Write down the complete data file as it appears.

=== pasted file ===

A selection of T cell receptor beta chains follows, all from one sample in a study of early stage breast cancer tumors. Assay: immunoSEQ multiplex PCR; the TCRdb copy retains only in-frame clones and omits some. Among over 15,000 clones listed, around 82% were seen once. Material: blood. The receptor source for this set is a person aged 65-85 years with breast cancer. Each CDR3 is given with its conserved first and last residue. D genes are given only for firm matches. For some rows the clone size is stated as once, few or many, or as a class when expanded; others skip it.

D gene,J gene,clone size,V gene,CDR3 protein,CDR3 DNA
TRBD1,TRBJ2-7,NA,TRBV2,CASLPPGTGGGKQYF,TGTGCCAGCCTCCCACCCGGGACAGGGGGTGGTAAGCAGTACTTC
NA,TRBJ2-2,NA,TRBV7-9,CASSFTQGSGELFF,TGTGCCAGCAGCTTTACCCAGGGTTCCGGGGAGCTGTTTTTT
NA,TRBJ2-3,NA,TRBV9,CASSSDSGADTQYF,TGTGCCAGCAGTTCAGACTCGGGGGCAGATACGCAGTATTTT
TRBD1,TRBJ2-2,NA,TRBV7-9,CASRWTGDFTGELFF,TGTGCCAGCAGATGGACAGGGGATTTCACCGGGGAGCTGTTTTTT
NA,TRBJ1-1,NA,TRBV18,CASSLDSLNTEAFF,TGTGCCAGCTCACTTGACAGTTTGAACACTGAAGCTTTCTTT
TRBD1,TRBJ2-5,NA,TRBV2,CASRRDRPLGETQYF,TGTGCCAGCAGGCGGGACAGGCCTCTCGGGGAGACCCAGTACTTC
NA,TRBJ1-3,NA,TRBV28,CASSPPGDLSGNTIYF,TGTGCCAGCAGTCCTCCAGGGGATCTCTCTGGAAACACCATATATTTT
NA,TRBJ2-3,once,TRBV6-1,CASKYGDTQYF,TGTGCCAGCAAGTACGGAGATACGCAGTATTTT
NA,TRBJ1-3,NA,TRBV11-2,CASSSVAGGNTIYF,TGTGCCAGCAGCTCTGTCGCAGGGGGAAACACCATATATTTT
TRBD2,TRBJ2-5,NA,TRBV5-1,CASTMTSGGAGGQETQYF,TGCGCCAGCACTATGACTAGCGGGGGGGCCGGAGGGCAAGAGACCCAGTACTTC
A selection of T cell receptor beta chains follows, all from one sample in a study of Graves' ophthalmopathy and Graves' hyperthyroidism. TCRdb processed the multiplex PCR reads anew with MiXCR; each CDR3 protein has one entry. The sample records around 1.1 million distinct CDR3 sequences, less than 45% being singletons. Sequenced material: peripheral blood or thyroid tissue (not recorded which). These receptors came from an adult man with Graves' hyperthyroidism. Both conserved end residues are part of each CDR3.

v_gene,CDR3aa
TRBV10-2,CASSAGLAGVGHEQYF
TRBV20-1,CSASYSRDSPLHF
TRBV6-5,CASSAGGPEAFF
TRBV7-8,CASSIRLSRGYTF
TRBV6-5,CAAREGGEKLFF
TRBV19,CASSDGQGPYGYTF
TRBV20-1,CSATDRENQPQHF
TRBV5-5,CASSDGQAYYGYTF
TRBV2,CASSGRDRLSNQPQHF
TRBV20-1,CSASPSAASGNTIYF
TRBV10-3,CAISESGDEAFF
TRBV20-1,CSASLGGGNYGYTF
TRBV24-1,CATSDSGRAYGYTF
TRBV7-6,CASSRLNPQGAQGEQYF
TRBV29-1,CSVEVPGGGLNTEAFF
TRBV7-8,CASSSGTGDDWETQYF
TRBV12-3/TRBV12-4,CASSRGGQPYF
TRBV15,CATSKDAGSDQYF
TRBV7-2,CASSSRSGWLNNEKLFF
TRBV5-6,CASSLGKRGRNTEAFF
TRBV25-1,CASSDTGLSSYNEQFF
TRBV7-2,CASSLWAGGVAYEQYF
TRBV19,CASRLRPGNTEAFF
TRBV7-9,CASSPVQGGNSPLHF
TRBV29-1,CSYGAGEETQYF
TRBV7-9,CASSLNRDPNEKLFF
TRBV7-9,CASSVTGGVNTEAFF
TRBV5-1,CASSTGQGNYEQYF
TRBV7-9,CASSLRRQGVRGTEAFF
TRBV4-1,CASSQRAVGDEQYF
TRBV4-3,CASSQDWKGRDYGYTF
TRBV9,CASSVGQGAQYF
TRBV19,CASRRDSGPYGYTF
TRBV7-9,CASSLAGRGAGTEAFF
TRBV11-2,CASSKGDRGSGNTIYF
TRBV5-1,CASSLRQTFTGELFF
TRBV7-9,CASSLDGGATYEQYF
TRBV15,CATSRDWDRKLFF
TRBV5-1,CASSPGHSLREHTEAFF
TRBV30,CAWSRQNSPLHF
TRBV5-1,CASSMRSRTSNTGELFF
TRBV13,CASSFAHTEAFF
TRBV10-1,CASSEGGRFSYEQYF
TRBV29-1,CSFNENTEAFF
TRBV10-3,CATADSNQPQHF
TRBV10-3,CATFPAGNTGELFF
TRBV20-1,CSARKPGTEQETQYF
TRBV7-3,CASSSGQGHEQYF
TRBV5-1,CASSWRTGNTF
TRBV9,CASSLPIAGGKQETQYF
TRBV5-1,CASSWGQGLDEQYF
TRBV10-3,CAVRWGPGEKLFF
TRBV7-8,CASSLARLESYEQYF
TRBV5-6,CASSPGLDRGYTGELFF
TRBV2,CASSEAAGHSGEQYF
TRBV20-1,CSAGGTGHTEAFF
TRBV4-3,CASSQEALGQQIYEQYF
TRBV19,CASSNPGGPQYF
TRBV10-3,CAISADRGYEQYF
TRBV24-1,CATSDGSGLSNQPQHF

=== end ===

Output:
A selection of T cell receptor beta chains follows, all from one sample in a study of early stage breast cancer tumors. Assay: immunoSEQ multiplex PCR; the TCRdb copy retains only in-frame clones and omits some. Among over 15,000 clones listed, around 82% were seen once. Material: blood. The receptor source for this set is a person aged 65-85 years with breast cancer. Each CDR3 is given with its conserved first and last residue. D genes are given only for firm matches. For some rows the clone size is stated as once, few or many, or as a class when expanded; others skip it.

D gene,J gene,clone size,V gene,CDR3 protein,CDR3 DNA
TRBD1,TRBJ2-7,NA,TRBV2,CASLPPGTGGGKQYF,TGTGCCAGCCTCCCACCCGGGACAGGGGGTGGTAAGCAGTACTTC
NA,TRBJ2-2,NA,TRBV7-9,CASSFTQGSGELFF,TGTGCCAGCAGCTTTACCCAGGGTTCCGGGGAGCTGTTTTTT
NA,TRBJ2-3,NA,TRBV9,CASSSDSGADTQYF,TGTGCCAGCAGTTCAGACTCGGGGGCAGATACGCAGTATTTT
TRBD1,TRBJ2-2,NA,TRBV7-9,CASRWTGDFTGELFF,TGTGCCAGCAGATGGACAGGGGATTTCACCGGGGAGCTGTTTTTT
NA,TRBJ1-1,NA,TRBV18,CASSLDSLNTEAFF,TGTGCCAGCTCACTTGACAGTTTGAACACTGAAGCTTTCTTT
TRBD1,TRBJ2-5,NA,TRBV2,CASRRDRPLGETQYF,TGTGCCAGCAGGCGGGACAGGCCTCTCGGGGAGACCCAGTACTTC
NA,TRBJ1-3,NA,TRBV28,CASSPPGDLSGNTIYF,TGTGCCAGCAGTCCTCCAGGGGATCTCTCTGGAAACACCATATATTTT
NA,TRBJ2-3,once,TRBV6-1,CASKYGDTQYF,TGTGCCAGCAAGTACGGAGATACGCAGTATTTT
NA,TRBJ1-3,NA,TRBV11-2,CASSSVAGGNTIYF,TGTGCCAGCAGCTCTGTCGCAGGGGGAAACACCATATATTTT
TRBD2,TRBJ2-5,NA,TRBV5-1,CASTMTSGGAGGQETQYF,TGCGCCAGCACTATGACTAGCGGGGGGGCCGGAGGGCAAGAGACCCAGTACTTC
A selection of T cell receptor beta chains follows, all from one sample in a study of Graves' ophthalmopathy and Graves' hyperthyroidism. TCRdb processed the multiplex PCR reads anew with MiXCR; each CDR3 protein has one entry. The sample records around 1.1 million distinct CDR3 sequences, less than 45% being singletons. Sequenced material: peripheral blood or thyroid tissue (not recorded which). These receptors came from an adult man with Graves' hyperthyroidism. Both conserved end residues are part of each CDR3.

v_gene,CDR3aa
TRBV10-2,CASSAGLAGVGHEQYF
TRBV20-1,CSASYSRDSPLHF
TRBV6-5,CASSAGGPEAFF
TRBV7-8,CASSIRLSRGYTF
TRBV6-5,CAAREGGEKLFF
TRBV19,CASSDGQGPYGYTF
TRBV20-1,CSATDRENQPQHF
TRBV5-5,CASSDGQAYYGYTF
TRBV2,CASSGRDRLSNQPQHF
TRBV20-1,CSASPSAASGNTIYF
TRBV10-3,CAISESGDEAFF
TRBV20-1,CSASLGGGNYGYTF
TRBV24-1,CATSDSGRAYGYTF
TRBV7-6,CASSRLNPQGAQGEQYF
TRBV29-1,CSVEVPGGGLNTEAFF
TRBV7-8,CASSSGTGDDWETQYF
TRBV12-3/TRBV12-4,CASSRGGQPYF
TRBV15,CATSKDAGSDQYF
TRBV7-2,CASSSRSGWLNNEKLFF
TRBV5-6,CASSLGKRGRNTEAFF
TRBV25-1,CASSDTGLSSYNEQFF
TRBV7-2,CASSLWAGGVAYEQYF
TRBV19,CASRLRPGNTEAFF
TRBV7-9,CASSPVQGGNSPLHF
TRBV29-1,CSYGAGEETQYF
TRBV7-9,CASSLNRDPNEKLFF
TRBV7-9,CASSVTGGVNTEAFF
TRBV5-1,CASSTGQGNYEQYF
TRBV7-9,CASSLRRQGVRGTEAFF
TRBV4-1,CASSQRAVGDEQYF
TRBV4-3,CASSQDWKGRDYGYTF
TRBV9,CASSVGQGAQYF
TRBV19,CASRRDSGPYGYTF
TRBV7-9,CASSLAGRGAGTEAFF
TRBV11-2,CASSKGDRGSGNTIYF
TRBV5-1,CASSLRQTFTGELFF
TRBV7-9,CASSLDGGATYEQYF
TRBV15,CATSRDWDRKLFF
TRBV5-1,CASSPGHSLREHTEAFF
TRBV30,CAWSRQNSPLHF
TRBV5-1,CASSMRSRTSNTGELFF
TRBV13,CASSFAHTEAFF
TRBV10-1,CASSEGGRFSYEQYF
TRBV29-1,CSFNENTEAFF
TRBV10-3,CATADSNQPQHF
TRBV10-3,CATFPAGNTGELFF
TRBV20-1,CSARKPGTEQETQYF
TRBV7-3,CASSSGQGHEQYF
TRBV5-1,CASSWRTGNTF
TRBV9,CASSLPIAGGKQETQYF
TRBV5-1,CASSWGQGLDEQYF
TRBV10-3,CAVRWGPGEKLFF
TRBV7-8,CASSLARLESYEQYF
TRBV5-6,CASSPGLDRGYTGELFF
TRBV2,CASSEAAGHSGEQYF
TRBV20-1,CSAGGTGHTEAFF
TRBV4-3,CASSQEALGQQIYEQYF
TRBV19,CASSNPGGPQYF
TRBV10-3,CAISADRGYEQYF
TRBV24-1,CATSDGSGLSNQPQHF